Week 2 Emerg Tech: What do you see as the promise of open learning as an emerging technology/pedagogy/philosophy?

Week Two: What do you see as the promise of open learning as an emerging technology/pedagogy/philosophy?

First I would like to define open learning and what that means. This definition comes from the Open Learning in K-12 online and blended learning environment pg. 2, “Open learning is described as learning that occurs in a shared and transparent manner in which others can reuse, remix, and/or redistribute the evidence of learning with others.” So to me open learning is for anyone that wants to learn about something. It is open to anyone.

Pedagogy as define from dictionary.com is the function or work of a teacher; teaching. It is also the art or science of teaching. So this to me is teaching something. Philosophy is the rational investigation of the truths and principles of being, knowledge or conduct, according to dictionary.com.

I would say that the promise of open learning is an emerging technology. “Emerging technology are used in nearly every field imaginable, with teacher training, instructional design, language learning, distance education, e-learning, adult education, and medical education prominently appearing on the list.” Veletsianos, G. (2010). I also can see opening learning as a pedagogy item because that is teaching and that is what open learning is doing. It is teaching to the open and to anyone who wants to learn.

I myself have not tried open learning but I think it is a wonderful concept and would be willing to try it if I had time to take other classes. My plate has been full for a while and I can’t take on more learning. I know when I have time I would love to learn Spanish. There is an open learning website that I was told about before where I can learn Spanish for free. How cool is that! Who knows what other types of open learning classes there are out there and the possibilities that you can learn.

References

Open Learning in K-12 Online and Blended Learning Environments. (2015). Retrieved May 27, 2015, from https://www.academia.edu/10311797/Open_Learning_in_K-12_Online_and_Blended_Learning_Environments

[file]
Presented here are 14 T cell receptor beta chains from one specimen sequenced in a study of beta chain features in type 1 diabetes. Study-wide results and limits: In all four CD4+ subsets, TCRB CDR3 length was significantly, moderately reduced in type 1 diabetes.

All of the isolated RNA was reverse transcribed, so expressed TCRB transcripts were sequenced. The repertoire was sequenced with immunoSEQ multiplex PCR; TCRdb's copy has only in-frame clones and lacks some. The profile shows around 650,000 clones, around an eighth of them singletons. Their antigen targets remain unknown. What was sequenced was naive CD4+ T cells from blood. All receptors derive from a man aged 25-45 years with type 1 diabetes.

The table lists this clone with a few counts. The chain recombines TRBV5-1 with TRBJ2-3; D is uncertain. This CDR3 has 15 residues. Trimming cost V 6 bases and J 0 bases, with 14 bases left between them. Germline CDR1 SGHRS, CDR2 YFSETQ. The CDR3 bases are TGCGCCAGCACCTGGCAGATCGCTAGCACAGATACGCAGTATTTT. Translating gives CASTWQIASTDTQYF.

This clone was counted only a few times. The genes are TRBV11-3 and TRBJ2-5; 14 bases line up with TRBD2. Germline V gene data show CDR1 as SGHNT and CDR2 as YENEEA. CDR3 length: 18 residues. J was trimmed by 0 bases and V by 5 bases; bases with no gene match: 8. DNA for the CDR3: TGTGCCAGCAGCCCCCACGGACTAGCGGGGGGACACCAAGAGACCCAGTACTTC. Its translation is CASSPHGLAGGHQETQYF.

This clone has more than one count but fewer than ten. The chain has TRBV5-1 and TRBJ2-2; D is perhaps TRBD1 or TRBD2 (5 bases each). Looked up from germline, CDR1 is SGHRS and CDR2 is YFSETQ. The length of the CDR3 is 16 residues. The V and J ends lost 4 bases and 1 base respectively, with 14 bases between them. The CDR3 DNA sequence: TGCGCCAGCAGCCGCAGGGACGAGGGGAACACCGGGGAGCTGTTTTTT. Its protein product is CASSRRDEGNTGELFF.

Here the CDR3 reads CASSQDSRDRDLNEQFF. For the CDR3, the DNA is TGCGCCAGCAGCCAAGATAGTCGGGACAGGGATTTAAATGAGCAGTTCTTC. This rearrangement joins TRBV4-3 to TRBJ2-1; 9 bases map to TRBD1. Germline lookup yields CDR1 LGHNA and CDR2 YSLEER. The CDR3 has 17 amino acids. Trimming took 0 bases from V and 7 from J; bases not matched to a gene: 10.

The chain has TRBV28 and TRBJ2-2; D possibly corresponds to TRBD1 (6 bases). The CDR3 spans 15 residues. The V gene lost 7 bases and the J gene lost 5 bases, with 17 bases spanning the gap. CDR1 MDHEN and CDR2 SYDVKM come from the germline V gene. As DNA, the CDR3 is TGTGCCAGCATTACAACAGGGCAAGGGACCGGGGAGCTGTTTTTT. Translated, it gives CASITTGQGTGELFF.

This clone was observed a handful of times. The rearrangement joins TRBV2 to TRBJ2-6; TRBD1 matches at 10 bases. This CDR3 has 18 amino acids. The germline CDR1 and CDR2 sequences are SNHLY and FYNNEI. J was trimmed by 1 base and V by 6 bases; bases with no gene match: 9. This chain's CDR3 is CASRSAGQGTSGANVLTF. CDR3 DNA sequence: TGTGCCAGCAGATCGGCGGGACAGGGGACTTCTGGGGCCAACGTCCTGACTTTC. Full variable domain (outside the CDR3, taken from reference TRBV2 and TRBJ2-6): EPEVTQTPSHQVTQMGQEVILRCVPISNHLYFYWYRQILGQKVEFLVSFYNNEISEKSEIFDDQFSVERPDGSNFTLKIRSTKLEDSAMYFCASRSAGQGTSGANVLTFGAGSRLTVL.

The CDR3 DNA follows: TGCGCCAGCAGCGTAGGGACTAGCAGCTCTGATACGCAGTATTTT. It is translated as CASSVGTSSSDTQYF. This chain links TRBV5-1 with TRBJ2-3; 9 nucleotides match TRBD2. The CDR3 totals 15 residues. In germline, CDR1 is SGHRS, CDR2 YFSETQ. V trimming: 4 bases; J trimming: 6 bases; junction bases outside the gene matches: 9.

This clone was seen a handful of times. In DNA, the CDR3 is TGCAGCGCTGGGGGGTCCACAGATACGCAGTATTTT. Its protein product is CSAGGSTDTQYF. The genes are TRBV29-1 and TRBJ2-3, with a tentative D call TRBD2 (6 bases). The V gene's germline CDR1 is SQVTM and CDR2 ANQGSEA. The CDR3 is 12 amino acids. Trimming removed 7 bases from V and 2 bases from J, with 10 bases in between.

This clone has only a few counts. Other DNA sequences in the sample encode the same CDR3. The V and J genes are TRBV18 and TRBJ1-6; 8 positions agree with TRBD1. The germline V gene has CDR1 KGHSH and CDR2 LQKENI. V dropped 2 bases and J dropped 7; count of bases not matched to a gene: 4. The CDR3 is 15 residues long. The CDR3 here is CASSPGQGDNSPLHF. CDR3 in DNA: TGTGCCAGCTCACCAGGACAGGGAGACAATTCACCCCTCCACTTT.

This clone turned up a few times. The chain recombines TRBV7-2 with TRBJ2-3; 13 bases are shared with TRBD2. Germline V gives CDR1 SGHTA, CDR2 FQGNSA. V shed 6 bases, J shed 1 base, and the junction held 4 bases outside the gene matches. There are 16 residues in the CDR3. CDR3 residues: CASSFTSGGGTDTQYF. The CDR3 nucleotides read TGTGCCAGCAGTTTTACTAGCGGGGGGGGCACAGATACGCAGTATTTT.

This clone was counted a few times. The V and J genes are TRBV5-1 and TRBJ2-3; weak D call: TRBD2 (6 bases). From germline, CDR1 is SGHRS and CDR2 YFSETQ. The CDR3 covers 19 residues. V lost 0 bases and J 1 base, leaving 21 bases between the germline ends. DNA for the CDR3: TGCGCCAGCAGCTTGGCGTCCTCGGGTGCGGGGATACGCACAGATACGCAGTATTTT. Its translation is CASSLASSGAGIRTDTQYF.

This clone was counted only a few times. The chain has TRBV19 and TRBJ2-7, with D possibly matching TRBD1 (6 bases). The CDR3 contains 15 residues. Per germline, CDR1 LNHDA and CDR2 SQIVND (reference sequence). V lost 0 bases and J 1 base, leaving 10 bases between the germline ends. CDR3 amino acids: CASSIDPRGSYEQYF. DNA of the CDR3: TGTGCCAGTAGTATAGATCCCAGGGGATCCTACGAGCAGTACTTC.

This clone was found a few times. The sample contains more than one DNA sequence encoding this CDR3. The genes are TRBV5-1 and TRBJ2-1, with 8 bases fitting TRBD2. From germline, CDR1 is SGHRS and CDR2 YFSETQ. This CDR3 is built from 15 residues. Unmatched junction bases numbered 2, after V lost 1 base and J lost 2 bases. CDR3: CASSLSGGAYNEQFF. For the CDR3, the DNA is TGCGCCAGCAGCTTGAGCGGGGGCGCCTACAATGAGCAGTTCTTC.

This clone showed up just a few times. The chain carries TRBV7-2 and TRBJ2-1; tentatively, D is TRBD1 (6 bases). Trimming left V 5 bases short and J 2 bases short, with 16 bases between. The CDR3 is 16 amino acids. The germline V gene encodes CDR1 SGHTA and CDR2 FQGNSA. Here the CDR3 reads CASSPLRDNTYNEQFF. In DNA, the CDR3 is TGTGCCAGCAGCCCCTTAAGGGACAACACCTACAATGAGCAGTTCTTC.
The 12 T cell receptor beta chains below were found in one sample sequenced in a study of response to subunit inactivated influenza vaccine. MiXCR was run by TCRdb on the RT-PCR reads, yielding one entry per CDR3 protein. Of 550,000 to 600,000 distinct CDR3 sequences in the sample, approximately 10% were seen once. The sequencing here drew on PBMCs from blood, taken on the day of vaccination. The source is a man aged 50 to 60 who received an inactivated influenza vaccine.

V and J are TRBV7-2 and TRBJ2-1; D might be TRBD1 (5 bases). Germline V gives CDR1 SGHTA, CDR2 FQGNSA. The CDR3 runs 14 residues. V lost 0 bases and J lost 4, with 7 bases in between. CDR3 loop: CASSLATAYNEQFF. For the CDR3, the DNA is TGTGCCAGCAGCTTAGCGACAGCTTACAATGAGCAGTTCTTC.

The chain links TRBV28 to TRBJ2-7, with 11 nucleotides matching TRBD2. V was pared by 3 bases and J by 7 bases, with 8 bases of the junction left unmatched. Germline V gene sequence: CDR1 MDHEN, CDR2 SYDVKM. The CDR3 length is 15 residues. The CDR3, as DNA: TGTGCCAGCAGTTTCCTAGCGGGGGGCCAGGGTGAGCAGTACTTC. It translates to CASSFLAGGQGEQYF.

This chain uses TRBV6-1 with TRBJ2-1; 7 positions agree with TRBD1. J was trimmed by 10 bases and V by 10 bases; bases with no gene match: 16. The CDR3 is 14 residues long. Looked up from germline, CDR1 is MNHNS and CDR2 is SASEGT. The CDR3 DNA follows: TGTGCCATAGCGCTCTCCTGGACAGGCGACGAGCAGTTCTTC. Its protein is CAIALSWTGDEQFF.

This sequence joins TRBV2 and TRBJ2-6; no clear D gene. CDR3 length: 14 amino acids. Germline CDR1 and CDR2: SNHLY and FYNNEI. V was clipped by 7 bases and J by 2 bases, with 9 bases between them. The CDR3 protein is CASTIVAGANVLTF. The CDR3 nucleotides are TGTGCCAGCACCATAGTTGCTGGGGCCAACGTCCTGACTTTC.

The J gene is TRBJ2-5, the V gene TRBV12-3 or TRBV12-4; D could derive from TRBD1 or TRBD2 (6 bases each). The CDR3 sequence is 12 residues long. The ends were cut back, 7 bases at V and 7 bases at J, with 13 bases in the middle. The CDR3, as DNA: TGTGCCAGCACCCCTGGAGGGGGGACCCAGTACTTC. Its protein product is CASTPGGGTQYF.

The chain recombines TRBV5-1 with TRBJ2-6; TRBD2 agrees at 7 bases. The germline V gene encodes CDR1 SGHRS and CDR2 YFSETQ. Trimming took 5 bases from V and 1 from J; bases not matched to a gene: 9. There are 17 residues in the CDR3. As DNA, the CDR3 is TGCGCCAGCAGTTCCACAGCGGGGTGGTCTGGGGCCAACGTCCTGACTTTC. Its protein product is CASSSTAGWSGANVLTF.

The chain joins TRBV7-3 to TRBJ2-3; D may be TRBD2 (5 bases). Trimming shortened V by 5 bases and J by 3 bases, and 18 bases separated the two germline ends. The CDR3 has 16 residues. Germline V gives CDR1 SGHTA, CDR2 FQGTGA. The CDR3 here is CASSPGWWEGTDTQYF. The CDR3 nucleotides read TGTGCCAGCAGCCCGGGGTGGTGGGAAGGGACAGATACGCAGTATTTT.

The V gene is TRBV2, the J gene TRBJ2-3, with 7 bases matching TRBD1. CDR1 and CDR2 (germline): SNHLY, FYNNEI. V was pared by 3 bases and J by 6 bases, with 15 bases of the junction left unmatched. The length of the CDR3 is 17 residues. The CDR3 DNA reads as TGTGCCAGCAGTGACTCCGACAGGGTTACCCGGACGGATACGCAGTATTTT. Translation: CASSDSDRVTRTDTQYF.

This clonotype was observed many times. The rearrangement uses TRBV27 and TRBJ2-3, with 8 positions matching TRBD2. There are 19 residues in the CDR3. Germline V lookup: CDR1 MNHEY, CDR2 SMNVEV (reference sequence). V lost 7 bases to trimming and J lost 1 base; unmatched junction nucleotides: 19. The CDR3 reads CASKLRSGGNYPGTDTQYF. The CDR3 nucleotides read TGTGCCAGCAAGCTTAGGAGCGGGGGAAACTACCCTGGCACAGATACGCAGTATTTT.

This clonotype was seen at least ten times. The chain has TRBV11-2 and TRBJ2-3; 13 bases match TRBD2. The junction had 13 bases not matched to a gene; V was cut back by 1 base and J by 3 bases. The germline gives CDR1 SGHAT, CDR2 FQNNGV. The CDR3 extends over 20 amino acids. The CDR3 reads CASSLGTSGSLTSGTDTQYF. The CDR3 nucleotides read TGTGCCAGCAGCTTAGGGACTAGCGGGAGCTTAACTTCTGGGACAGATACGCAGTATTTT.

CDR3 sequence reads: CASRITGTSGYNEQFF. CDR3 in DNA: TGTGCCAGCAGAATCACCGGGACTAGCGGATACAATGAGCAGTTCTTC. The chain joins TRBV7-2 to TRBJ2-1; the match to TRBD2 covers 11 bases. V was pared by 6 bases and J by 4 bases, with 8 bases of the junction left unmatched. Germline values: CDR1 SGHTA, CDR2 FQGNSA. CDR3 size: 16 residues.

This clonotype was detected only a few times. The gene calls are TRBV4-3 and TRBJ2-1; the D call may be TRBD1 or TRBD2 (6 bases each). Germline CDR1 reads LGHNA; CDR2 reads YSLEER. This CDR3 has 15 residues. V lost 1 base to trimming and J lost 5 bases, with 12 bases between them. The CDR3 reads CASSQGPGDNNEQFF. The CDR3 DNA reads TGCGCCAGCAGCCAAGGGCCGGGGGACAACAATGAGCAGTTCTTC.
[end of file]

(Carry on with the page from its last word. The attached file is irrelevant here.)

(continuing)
Open learning. (2015). Retrieved May 27, 2015, from http://www.webopedia.com/TERM/O/open_learning.html

pedagogy. (2015). Dictionary.com Unabridged. Retrieved May 27, 2015, from Dictionary.com website: http://dictionary.reference.com/browse/pedagogy

Philosophy. (2015). Dictionary.com Unabridged. Retrieved May 27, 2015, from Dictionary.com website: http://dictionary.reference.com/browse/philosophy

Veletsianos, G. (2010). A Definition of Emerging Technologies for Education.                            Edmonton, AB: Athabasca University Press.

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3 thoughts on “Week 2 Emerg Tech: What do you see as the promise of open learning as an emerging technology/pedagogy/philosophy?

  1. “It is open to anyone.” That simple statement is incredibly powerful and not a common trait that can be applied to many things in society. When I think of things that are truly open to anyone, I see that as being different from being accessible. I wrote about equity in my blog this week, because I feel very strongly that open learning can breakdown barriers and access to information, education, and other meaningful learning experiences. Your example of learning Spanish is a good example of that; there is a course out there, it’s free, it’s available at your convenience. When you make that choice to access it within your means, it is available for you. For many learners, there are no choices or availability for learning in the open. I see open learning as an initial step in giving anyone the education, information, or training they want, but accessibility remains an important step to making that open learning experience truly available.

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  2. I love your posts for many reasons, mostly because you mention wanting to learn Spanish. I believe the free website you mentioned is called Duolingo. I have used that this past year for both myself and my students this past year. It is a wonderful resource, especially for differentiation because students move on as they learn things. I was also able to supplement their learning on Duolingo with Spanish knowledge I had (after taking Spanish for nine years).

    Another reason I love your post is because you mention that we teach to anyone and everyone. I saw a quote one time that went along the lines of “we teach the students we have, not the ones we want to have.” The beauty of children is that they are always willing to learn, but I have found it very important to take the time to learn from my students. Often times, my students are fabulous helpers and teach me more than I realize. It is this realization that makes teaching so wonderful. Blended learning can take time, but your students may be more than willing to help you learn. 🙂

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    1. That is good to know. I forgot what the site was. Yes, I love to learn from my students and they are so proud when I tell them that I learned something from them. 🙂

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